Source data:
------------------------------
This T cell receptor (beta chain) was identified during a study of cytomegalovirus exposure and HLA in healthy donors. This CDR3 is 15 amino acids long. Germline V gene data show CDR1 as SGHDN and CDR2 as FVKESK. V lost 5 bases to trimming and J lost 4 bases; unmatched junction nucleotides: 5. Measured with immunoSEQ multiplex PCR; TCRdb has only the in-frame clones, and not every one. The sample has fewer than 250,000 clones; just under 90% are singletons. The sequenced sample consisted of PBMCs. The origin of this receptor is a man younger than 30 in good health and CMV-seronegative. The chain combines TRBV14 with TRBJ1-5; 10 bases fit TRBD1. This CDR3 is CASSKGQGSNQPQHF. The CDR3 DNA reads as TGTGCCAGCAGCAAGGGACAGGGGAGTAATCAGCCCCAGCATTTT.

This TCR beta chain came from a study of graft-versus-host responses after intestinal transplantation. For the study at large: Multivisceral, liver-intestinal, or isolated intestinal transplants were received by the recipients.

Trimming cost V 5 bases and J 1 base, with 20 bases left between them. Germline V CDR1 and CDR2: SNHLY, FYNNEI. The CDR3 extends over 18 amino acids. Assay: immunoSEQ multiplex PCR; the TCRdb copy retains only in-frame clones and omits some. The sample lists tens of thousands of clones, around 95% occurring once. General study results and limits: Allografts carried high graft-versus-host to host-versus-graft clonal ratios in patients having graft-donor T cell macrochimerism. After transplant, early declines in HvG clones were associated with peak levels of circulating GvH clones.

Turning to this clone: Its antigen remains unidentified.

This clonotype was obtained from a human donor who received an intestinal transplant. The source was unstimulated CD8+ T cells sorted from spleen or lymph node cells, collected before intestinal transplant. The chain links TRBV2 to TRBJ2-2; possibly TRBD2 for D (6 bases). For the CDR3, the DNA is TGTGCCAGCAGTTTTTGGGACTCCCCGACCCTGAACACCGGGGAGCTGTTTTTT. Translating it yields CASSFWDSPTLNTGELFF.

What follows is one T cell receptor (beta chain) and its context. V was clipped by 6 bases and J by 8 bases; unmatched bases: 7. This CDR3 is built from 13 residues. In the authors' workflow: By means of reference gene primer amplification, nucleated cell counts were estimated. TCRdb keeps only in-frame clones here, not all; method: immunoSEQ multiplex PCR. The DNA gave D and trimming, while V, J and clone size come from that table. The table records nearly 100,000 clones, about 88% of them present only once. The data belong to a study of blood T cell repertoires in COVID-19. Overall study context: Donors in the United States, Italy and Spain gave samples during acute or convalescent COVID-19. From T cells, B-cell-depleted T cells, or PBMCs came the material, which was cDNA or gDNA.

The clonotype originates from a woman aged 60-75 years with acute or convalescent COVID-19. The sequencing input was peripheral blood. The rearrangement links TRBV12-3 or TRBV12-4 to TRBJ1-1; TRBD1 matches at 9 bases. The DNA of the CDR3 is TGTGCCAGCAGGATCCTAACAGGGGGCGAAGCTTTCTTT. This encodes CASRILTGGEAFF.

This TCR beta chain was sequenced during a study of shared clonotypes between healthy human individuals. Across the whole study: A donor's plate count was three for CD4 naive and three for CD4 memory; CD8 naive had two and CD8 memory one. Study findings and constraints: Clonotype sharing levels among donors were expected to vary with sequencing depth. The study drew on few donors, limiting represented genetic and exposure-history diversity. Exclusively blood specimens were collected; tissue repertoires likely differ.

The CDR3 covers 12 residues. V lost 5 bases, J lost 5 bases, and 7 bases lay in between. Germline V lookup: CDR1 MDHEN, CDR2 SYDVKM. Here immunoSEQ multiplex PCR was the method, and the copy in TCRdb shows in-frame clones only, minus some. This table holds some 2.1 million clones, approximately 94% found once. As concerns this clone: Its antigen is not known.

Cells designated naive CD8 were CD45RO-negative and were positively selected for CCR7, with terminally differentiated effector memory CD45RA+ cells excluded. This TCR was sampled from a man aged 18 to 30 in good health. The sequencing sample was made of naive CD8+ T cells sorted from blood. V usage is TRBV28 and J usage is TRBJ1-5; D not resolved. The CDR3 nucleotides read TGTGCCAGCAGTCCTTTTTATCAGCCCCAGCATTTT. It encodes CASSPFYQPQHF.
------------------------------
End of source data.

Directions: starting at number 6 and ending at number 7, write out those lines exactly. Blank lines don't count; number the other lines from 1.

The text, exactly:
What follows is one T cell receptor (beta chain) and its context. V was clipped by 6 bases and J by 8 bases; unmatched bases: 7. This CDR3 is built from 13 residues. In the authors' workflow: By means of reference gene primer amplification, nucleated cell counts were estimated. TCRdb keeps only in-frame clones here, not all; method: immunoSEQ multiplex PCR. The DNA gave D and trimming, while V, J and clone size come from that table. The table records nearly 100,000 clones, about 88% of them present only once. The data belong to a study of blood T cell repertoires in COVID-19. Overall study context: Donors in the United States, Italy and Spain gave samples during acute or convalescent COVID-19. From T cells, B-cell-depleted T cells, or PBMCs came the material, which was cDNA or gDNA.

The clonotype originates from a woman aged 60-75 years with acute or convalescent COVID-19. The sequencing input was peripheral blood. The rearrangement links TRBV12-3 or TRBV12-4 to TRBJ1-1; TRBD1 matches at 9 bases. The DNA of the CDR3 is TGTGCCAGCAGGATCCTAACAGGGGGCGAAGCTTTCTTT. This encodes CASRILTGGEAFF.